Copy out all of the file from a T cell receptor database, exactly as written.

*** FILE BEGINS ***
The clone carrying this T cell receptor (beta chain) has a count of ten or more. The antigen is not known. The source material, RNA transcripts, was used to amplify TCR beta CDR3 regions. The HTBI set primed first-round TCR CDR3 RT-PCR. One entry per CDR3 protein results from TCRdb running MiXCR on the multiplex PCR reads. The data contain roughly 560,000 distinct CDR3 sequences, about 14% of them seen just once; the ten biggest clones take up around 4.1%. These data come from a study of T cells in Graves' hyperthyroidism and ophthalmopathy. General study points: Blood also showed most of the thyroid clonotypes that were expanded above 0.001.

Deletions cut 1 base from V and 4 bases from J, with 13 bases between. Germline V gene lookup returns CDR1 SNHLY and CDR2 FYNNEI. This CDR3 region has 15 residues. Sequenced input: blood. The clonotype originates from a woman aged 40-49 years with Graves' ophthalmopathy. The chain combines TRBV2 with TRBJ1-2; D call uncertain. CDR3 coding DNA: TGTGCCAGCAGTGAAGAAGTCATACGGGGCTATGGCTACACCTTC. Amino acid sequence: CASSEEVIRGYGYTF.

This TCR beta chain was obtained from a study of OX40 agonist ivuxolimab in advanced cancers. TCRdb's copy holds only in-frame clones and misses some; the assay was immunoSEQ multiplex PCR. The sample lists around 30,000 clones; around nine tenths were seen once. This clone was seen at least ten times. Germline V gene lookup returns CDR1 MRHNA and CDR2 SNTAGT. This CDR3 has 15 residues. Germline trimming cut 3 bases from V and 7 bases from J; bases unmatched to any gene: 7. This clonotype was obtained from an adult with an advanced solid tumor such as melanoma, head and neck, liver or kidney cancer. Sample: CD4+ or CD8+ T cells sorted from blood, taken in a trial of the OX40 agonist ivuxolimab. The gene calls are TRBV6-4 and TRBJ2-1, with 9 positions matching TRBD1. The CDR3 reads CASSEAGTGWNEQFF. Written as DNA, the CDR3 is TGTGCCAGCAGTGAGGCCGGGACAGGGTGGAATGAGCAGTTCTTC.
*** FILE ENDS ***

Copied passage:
The clone carrying this T cell receptor (beta chain) has a count of ten or more. The antigen is not known. The source material, RNA transcripts, was used to amplify TCR beta CDR3 regions. The HTBI set primed first-round TCR CDR3 RT-PCR. One entry per CDR3 protein results from TCRdb running MiXCR on the multiplex PCR reads. The data contain roughly 560,000 distinct CDR3 sequences, about 14% of them seen just once; the ten biggest clones take up around 4.1%. These data come from a study of T cells in Graves' hyperthyroidism and ophthalmopathy. General study points: Blood also showed most of the thyroid clonotypes that were expanded above 0.001.

Deletions cut 1 base from V and 4 bases from J, with 13 bases between. Germline V gene lookup returns CDR1 SNHLY and CDR2 FYNNEI. This CDR3 region has 15 residues. Sequenced input: blood. The clonotype originates from a woman aged 40-49 years with Graves' ophthalmopathy. The chain combines TRBV2 with TRBJ1-2; D call uncertain. CDR3 coding DNA: TGTGCCAGCAGTGAAGAAGTCATACGGGGCTATGGCTACACCTTC. Amino acid sequence: CASSEEVIRGYGYTF.

This TCR beta chain was obtained from a study of OX40 agonist ivuxolimab in advanced cancers. TCRdb's copy holds only in-frame clones and misses some; the assay was immunoSEQ multiplex PCR. The sample lists around 30,000 clones; around nine tenths were seen once. This clone was seen at least ten times. Germline V gene lookup returns CDR1 MRHNA and CDR2 SNTAGT. This CDR3 has 15 residues. Germline trimming cut 3 bases from V and 7 bases from J; bases unmatched to any gene: 7. This clonotype was obtained from an adult with an advanced solid tumor such as melanoma, head and neck, liver or kidney cancer. Sample: CD4+ or CD8+ T cells sorted from blood, taken in a trial of the OX40 agonist ivuxolimab. The gene calls are TRBV6-4 and TRBJ2-1, with 9 positions matching TRBD1. The CDR3 reads CASSEAGTGWNEQFF. Written as DNA, the CDR3 is TGTGCCAGCAGTGAGGCCGGGACAGGGTGGAATGAGCAGTTCTTC.